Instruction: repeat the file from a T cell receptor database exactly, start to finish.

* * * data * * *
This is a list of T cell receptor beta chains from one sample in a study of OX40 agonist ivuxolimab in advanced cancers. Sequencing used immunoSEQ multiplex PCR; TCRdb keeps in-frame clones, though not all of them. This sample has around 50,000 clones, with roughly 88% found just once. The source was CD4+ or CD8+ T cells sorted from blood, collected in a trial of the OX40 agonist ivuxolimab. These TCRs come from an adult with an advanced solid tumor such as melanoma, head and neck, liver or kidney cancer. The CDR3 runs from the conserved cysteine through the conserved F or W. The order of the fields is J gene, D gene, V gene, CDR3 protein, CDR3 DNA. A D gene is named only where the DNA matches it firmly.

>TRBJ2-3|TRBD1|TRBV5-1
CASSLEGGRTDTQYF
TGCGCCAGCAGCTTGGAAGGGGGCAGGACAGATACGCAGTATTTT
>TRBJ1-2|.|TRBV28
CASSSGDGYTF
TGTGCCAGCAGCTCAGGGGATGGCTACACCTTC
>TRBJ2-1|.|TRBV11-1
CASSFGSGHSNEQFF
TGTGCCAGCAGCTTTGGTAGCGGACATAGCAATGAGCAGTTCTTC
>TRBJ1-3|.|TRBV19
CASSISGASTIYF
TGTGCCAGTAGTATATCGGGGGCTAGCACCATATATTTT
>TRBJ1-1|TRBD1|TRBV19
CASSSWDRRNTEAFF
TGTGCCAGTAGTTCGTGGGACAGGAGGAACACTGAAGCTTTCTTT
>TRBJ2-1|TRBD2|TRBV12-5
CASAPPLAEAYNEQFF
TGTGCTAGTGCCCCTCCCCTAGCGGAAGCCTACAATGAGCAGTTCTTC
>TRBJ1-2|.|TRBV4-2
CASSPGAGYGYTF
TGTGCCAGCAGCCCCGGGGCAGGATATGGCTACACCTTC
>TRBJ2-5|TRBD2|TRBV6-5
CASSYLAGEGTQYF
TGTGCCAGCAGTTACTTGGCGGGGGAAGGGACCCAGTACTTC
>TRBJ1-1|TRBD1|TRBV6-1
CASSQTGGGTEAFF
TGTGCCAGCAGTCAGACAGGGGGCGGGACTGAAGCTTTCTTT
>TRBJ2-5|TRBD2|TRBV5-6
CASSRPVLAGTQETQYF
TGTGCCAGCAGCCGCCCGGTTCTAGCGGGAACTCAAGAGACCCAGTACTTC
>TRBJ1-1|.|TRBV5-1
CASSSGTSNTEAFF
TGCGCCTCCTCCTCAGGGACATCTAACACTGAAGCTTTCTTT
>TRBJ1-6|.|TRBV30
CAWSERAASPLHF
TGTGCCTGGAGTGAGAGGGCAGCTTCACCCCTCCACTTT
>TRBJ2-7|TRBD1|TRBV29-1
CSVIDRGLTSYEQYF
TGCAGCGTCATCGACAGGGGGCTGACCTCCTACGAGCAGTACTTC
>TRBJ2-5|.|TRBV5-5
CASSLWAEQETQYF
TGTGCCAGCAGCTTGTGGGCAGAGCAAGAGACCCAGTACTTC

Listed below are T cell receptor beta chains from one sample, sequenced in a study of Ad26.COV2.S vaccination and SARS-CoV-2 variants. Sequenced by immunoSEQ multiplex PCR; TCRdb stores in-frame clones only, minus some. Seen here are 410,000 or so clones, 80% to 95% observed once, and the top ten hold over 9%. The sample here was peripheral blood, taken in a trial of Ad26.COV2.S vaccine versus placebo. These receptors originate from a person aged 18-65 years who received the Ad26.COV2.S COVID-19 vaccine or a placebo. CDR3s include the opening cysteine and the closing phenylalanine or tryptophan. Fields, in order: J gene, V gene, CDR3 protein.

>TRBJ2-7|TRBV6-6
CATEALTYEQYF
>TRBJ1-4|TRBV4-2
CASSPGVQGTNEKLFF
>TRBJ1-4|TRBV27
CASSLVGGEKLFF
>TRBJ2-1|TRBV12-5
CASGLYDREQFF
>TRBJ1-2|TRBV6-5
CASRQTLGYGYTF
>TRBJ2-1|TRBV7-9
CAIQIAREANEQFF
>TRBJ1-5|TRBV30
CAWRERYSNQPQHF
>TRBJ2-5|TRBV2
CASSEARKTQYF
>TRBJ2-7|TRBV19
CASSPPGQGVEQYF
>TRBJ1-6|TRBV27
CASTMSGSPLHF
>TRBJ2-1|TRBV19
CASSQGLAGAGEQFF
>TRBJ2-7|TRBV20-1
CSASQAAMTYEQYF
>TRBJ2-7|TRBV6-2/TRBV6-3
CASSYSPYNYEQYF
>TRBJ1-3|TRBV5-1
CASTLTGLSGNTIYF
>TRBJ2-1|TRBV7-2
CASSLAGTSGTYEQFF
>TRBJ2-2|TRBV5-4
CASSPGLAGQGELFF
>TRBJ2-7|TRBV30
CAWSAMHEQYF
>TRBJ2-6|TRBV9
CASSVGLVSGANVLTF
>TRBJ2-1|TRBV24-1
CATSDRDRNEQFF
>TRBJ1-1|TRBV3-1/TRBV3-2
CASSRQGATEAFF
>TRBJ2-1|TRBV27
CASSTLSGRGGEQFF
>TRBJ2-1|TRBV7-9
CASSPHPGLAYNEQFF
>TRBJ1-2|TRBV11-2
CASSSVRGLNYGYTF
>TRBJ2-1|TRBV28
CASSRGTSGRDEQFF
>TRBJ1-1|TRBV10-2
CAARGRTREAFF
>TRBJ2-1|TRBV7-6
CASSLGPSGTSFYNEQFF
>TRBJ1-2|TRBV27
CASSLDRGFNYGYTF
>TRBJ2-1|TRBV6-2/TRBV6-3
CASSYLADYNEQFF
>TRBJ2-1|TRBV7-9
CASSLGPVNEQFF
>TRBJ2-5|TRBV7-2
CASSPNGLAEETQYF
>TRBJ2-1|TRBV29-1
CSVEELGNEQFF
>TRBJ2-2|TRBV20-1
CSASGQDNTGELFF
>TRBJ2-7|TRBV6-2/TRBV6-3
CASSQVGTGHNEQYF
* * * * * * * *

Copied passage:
This is a list of T cell receptor beta chains from one sample in a study of OX40 agonist ivuxolimab in advanced cancers. Sequencing used immunoSEQ multiplex PCR; TCRdb keeps in-frame clones, though not all of them. This sample has around 50,000 clones, with roughly 88% found just once. The source was CD4+ or CD8+ T cells sorted from blood, collected in a trial of the OX40 agonist ivuxolimab. These TCRs come from an adult with an advanced solid tumor such as melanoma, head and neck, liver or kidney cancer. The CDR3 runs from the conserved cysteine through the conserved F or W. The order of the fields is J gene, D gene, V gene, CDR3 protein, CDR3 DNA. A D gene is named only where the DNA matches it firmly.

>TRBJ2-3|TRBD1|TRBV5-1
CASSLEGGRTDTQYF
TGCGCCAGCAGCTTGGAAGGGGGCAGGACAGATACGCAGTATTTT
>TRBJ1-2|.|TRBV28
CASSSGDGYTF
TGTGCCAGCAGCTCAGGGGATGGCTACACCTTC
>TRBJ2-1|.|TRBV11-1
CASSFGSGHSNEQFF
TGTGCCAGCAGCTTTGGTAGCGGACATAGCAATGAGCAGTTCTTC
>TRBJ1-3|.|TRBV19
CASSISGASTIYF
TGTGCCAGTAGTATATCGGGGGCTAGCACCATATATTTT
>TRBJ1-1|TRBD1|TRBV19
CASSSWDRRNTEAFF
TGTGCCAGTAGTTCGTGGGACAGGAGGAACACTGAAGCTTTCTTT
>TRBJ2-1|TRBD2|TRBV12-5
CASAPPLAEAYNEQFF
TGTGCTAGTGCCCCTCCCCTAGCGGAAGCCTACAATGAGCAGTTCTTC
>TRBJ1-2|.|TRBV4-2
CASSPGAGYGYTF
TGTGCCAGCAGCCCCGGGGCAGGATATGGCTACACCTTC
>TRBJ2-5|TRBD2|TRBV6-5
CASSYLAGEGTQYF
TGTGCCAGCAGTTACTTGGCGGGGGAAGGGACCCAGTACTTC
>TRBJ1-1|TRBD1|TRBV6-1
CASSQTGGGTEAFF
TGTGCCAGCAGTCAGACAGGGGGCGGGACTGAAGCTTTCTTT
>TRBJ2-5|TRBD2|TRBV5-6
CASSRPVLAGTQETQYF
TGTGCCAGCAGCCGCCCGGTTCTAGCGGGAACTCAAGAGACCCAGTACTTC
>TRBJ1-1|.|TRBV5-1
CASSSGTSNTEAFF
TGCGCCTCCTCCTCAGGGACATCTAACACTGAAGCTTTCTTT
>TRBJ1-6|.|TRBV30
CAWSERAASPLHF
TGTGCCTGGAGTGAGAGGGCAGCTTCACCCCTCCACTTT
>TRBJ2-7|TRBD1|TRBV29-1
CSVIDRGLTSYEQYF
TGCAGCGTCATCGACAGGGGGCTGACCTCCTACGAGCAGTACTTC
>TRBJ2-5|.|TRBV5-5
CASSLWAEQETQYF
TGTGCCAGCAGCTTGTGGGCAGAGCAAGAGACCCAGTACTTC

Listed below are T cell receptor beta chains from one sample, sequenced in a study of Ad26.COV2.S vaccination and SARS-CoV-2 variants. Sequenced by immunoSEQ multiplex PCR; TCRdb stores in-frame clones only, minus some. Seen here are 410,000 or so clones, 80% to 95% observed once, and the top ten hold over 9%. The sample here was peripheral blood, taken in a trial of Ad26.COV2.S vaccine versus placebo. These receptors originate from a person aged 18-65 years who received the Ad26.COV2.S COVID-19 vaccine or a placebo. CDR3s include the opening cysteine and the closing phenylalanine or tryptophan. Fields, in order: J gene, V gene, CDR3 protein.

>TRBJ2-7|TRBV6-6
CATEALTYEQYF
>TRBJ1-4|TRBV4-2
CASSPGVQGTNEKLFF
>TRBJ1-4|TRBV27
CASSLVGGEKLFF
>TRBJ2-1|TRBV12-5
CASGLYDREQFF
>TRBJ1-2|TRBV6-5
CASRQTLGYGYTF
>TRBJ2-1|TRBV7-9
CAIQIAREANEQFF
>TRBJ1-5|TRBV30
CAWRERYSNQPQHF
>TRBJ2-5|TRBV2
CASSEARKTQYF
>TRBJ2-7|TRBV19
CASSPPGQGVEQYF
>TRBJ1-6|TRBV27
CASTMSGSPLHF
>TRBJ2-1|TRBV19
CASSQGLAGAGEQFF
>TRBJ2-7|TRBV20-1
CSASQAAMTYEQYF
>TRBJ2-7|TRBV6-2/TRBV6-3
CASSYSPYNYEQYF
>TRBJ1-3|TRBV5-1
CASTLTGLSGNTIYF
>TRBJ2-1|TRBV7-2
CASSLAGTSGTYEQFF
>TRBJ2-2|TRBV5-4
CASSPGLAGQGELFF
>TRBJ2-7|TRBV30
CAWSAMHEQYF
>TRBJ2-6|TRBV9
CASSVGLVSGANVLTF
>TRBJ2-1|TRBV24-1
CATSDRDRNEQFF
>TRBJ1-1|TRBV3-1/TRBV3-2
CASSRQGATEAFF
>TRBJ2-1|TRBV27
CASSTLSGRGGEQFF
>TRBJ2-1|TRBV7-9
CASSPHPGLAYNEQFF
>TRBJ1-2|TRBV11-2
CASSSVRGLNYGYTF
>TRBJ2-1|TRBV28
CASSRGTSGRDEQFF
>TRBJ1-1|TRBV10-2
CAARGRTREAFF
>TRBJ2-1|TRBV7-6
CASSLGPSGTSFYNEQFF
>TRBJ1-2|TRBV27
CASSLDRGFNYGYTF
>TRBJ2-1|TRBV6-2/TRBV6-3
CASSYLADYNEQFF
>TRBJ2-1|TRBV7-9
CASSLGPVNEQFF
>TRBJ2-5|TRBV7-2
CASSPNGLAEETQYF
>TRBJ2-1|TRBV29-1
CSVEELGNEQFF
>TRBJ2-2|TRBV20-1
CSASGQDNTGELFF
>TRBJ2-7|TRBV6-2/TRBV6-3
CASSQVGTGHNEQYF